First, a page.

Implementing the :while limiter

A minimal example using :while:

(my-doseq [{:name fib :init fibs :while (< fib 40)}] (prn fib))

That's really a terribly verbose syntax. I promise we'll fix it soon.

To get the :while part working, a when clause is inserted to skip both the body and the recur when the test expression is false:

(defmacro my-doseq [seq-exprs & body]
  (let [emit (fn emit [[bind-map & rest-binds]]
               `(loop [sq# (seq ~(:init bind-map))]
                  (when sq#
                    (let [~(:name bind-map) (first sq#)]
                      (when ~(or (:while bind-map) true) ; new "when" clause
                        (if ~(or (:when bind-map) true)
                          ~(if rest-binds
                             (emit rest-binds)
                             `(do ~@body)))
                        (recur (rest sq#)))))))]
    (emit seq-exprs)))

Try that out to see that it works.

Fixing the input syntax

Now that the emit function has all the required features, we can fix up the input syntax our macro expects. The task is to produce the following kind of format:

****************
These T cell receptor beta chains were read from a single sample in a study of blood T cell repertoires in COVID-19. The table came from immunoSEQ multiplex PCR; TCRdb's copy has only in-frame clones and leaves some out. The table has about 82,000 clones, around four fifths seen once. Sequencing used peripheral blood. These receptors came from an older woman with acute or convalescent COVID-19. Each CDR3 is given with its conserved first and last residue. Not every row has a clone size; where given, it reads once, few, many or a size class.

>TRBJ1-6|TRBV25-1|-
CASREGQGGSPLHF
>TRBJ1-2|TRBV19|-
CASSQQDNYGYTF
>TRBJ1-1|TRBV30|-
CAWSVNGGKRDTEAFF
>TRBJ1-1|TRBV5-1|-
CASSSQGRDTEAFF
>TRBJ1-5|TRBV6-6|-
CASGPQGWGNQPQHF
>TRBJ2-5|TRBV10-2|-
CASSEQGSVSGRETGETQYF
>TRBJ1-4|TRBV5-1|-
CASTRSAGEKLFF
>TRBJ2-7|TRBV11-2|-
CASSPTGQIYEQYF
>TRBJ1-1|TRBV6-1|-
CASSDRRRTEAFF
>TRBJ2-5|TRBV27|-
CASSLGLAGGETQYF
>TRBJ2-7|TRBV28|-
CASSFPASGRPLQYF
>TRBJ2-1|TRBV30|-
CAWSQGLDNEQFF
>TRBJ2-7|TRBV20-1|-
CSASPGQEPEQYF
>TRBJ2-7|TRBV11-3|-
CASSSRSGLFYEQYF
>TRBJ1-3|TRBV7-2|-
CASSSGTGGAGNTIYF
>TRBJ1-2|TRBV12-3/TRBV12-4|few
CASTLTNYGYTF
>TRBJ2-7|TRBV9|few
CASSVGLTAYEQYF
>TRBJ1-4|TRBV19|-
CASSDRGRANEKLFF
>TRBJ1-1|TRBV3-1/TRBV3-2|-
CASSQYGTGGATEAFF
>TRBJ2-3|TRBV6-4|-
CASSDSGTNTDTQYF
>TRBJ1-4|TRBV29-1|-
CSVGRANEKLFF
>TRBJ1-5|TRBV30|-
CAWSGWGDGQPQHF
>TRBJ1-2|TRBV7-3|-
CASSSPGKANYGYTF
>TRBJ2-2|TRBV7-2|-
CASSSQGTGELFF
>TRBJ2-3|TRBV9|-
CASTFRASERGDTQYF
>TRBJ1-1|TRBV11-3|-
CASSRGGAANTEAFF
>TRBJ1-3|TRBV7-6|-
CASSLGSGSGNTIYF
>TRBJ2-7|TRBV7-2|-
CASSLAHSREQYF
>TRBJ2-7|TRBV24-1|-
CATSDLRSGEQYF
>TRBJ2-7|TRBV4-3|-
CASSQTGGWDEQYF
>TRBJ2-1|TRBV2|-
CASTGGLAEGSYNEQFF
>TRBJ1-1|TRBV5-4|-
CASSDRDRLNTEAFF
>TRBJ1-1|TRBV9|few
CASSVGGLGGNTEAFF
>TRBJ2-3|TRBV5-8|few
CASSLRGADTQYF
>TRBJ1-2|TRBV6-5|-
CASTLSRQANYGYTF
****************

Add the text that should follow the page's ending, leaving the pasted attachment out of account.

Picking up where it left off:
[{:name prod
  :init (range 13)}
 {:name fac
  :init (range 2 prod)
  :when (zero? (rem prod fac))}]

...from input that looks like:

[prod (range 13) fac (range 2 prod) :when (zero? (rem prod fac))]

So we need to write a function -- let's call it fix-vector:

(defn fix-vector [seq-exprs] ...)

At the highest level, we'll be consuming a seq of expressions and producing a new vector (of hash-maps). This probably means reduce will be a good fit. Here the new vector is called out-vec:

(defn fix-vector [seq-exprs]
  (reduce (fn [out-vec sym]
            ...)
          [] seq-exprs))

The type of expression at the front of each pair is what determines if that pair is a new name/init pair or a :when or :while that modifies an existing name/init pair. Talking about pairs from a seq suggests partition:

user=> (def test-vector
       '[prod (range 13) fac (range 2 prod) :when (zero? (rem prod fac))])
#=(var user/test-vector)

user=> (partition 2 test-vector)
((prod (range 13)) (fac (range 2 prod)) (:when (zero? (rem prod fac))))